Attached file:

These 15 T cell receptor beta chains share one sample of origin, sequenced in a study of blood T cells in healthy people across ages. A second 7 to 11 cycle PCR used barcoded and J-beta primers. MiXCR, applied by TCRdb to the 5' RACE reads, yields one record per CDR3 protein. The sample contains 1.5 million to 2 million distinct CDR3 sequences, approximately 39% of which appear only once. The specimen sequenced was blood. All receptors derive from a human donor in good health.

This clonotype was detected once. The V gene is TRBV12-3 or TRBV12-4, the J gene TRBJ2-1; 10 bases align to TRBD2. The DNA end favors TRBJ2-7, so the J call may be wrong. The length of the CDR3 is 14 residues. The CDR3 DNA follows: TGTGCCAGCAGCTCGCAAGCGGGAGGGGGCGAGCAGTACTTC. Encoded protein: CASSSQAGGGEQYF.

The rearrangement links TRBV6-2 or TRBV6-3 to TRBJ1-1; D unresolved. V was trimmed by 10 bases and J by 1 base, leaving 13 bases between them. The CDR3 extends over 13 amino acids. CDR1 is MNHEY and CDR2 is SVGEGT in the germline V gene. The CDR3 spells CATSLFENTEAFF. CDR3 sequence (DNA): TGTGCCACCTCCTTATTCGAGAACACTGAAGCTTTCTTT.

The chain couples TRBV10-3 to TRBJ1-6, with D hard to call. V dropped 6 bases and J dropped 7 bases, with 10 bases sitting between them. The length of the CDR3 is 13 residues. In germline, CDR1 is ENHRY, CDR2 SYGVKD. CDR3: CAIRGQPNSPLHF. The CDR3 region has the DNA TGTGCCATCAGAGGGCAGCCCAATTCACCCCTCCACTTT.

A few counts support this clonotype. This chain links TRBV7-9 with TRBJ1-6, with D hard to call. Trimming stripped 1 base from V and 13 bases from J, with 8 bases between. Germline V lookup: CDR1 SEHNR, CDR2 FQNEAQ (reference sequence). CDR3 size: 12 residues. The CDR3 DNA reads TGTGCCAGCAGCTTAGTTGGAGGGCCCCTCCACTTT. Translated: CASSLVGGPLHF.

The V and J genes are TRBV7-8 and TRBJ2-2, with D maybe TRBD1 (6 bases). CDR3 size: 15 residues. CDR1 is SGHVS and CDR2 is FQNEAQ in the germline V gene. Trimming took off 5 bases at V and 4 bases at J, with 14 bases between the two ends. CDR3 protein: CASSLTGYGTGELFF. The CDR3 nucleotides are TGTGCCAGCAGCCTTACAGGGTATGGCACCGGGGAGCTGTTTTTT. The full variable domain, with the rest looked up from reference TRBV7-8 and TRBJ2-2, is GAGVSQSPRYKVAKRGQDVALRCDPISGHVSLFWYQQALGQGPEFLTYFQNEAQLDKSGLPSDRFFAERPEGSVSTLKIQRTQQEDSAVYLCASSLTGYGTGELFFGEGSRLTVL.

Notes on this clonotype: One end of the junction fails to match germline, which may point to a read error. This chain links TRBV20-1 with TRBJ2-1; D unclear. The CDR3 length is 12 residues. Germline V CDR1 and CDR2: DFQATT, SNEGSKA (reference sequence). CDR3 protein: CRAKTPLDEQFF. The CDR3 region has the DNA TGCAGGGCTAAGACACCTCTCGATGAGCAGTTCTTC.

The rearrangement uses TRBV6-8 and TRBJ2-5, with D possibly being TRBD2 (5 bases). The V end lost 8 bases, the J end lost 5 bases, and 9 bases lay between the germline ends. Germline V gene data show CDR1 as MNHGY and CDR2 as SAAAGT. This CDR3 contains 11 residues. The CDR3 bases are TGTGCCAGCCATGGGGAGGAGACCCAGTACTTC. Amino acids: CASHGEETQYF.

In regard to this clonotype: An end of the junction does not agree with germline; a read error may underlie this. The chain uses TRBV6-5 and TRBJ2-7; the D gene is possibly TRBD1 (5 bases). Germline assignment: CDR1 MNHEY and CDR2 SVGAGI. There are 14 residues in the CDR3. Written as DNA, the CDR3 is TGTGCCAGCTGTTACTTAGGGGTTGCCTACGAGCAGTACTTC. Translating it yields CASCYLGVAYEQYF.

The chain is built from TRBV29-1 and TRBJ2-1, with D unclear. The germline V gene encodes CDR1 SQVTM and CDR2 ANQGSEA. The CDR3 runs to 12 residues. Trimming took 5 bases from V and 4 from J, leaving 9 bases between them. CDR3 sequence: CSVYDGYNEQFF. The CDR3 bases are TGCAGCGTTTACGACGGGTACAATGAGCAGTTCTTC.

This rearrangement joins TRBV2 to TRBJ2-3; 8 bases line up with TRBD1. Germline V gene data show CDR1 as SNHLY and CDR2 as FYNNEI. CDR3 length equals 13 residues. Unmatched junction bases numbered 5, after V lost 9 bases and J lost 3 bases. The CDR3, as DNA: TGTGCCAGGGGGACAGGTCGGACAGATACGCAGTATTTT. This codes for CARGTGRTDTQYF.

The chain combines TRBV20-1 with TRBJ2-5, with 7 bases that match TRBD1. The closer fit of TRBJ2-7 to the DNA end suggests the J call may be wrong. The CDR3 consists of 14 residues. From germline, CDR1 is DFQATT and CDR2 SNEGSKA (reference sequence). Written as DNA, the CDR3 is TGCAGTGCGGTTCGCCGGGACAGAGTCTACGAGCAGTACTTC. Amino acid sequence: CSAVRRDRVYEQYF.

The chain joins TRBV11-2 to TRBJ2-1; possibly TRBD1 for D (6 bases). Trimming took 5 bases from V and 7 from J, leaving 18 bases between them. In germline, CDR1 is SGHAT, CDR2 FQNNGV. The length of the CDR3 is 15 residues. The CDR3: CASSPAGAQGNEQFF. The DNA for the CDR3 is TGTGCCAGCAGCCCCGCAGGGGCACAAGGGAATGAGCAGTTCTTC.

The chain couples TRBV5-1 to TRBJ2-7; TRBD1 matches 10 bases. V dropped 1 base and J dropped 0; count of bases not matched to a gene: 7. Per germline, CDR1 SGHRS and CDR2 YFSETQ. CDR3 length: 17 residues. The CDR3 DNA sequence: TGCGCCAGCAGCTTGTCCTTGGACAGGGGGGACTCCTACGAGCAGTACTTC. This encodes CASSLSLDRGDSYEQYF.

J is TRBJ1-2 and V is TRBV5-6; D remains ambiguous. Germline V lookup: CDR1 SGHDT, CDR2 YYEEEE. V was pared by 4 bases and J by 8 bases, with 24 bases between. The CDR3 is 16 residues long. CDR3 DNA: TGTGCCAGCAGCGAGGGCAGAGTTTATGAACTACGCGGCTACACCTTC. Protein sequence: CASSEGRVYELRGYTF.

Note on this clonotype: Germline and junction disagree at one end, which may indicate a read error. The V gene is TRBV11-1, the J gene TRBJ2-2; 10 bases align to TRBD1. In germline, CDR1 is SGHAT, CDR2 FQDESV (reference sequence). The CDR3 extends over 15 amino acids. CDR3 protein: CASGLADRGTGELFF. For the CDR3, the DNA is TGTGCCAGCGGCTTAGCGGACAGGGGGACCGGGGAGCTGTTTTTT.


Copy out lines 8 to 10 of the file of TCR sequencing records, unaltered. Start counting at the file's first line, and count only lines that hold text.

The rearrangement uses TRBV6-8 and TRBJ2-5, with D possibly being TRBD2 (5 bases). The V end lost 8 bases, the J end lost 5 bases, and 9 bases lay between the germline ends. Germline V gene data show CDR1 as MNHGY and CDR2 as SAAAGT. This CDR3 contains 11 residues. The CDR3 bases are TGTGCCAGCCATGGGGAGGAGACCCAGTACTTC. Amino acids: CASHGEETQYF.

In regard to this clonotype: An end of the junction does not agree with germline; a read error may underlie this. The chain uses TRBV6-5 and TRBJ2-7; the D gene is possibly TRBD1 (5 bases). Germline assignment: CDR1 MNHEY and CDR2 SVGAGI. There are 14 residues in the CDR3. Written as DNA, the CDR3 is TGTGCCAGCTGTTACTTAGGGGTTGCCTACGAGCAGTACTTC. Translating it yields CASCYLGVAYEQYF.

The chain is built from TRBV29-1 and TRBJ2-1, with D unclear. The germline V gene encodes CDR1 SQVTM and CDR2 ANQGSEA. The CDR3 runs to 12 residues. Trimming took 5 bases from V and 4 from J, leaving 9 bases between them. CDR3 sequence: CSVYDGYNEQFF. The CDR3 bases are TGCAGCGTTTACGACGGGTACAATGAGCAGTTCTTC.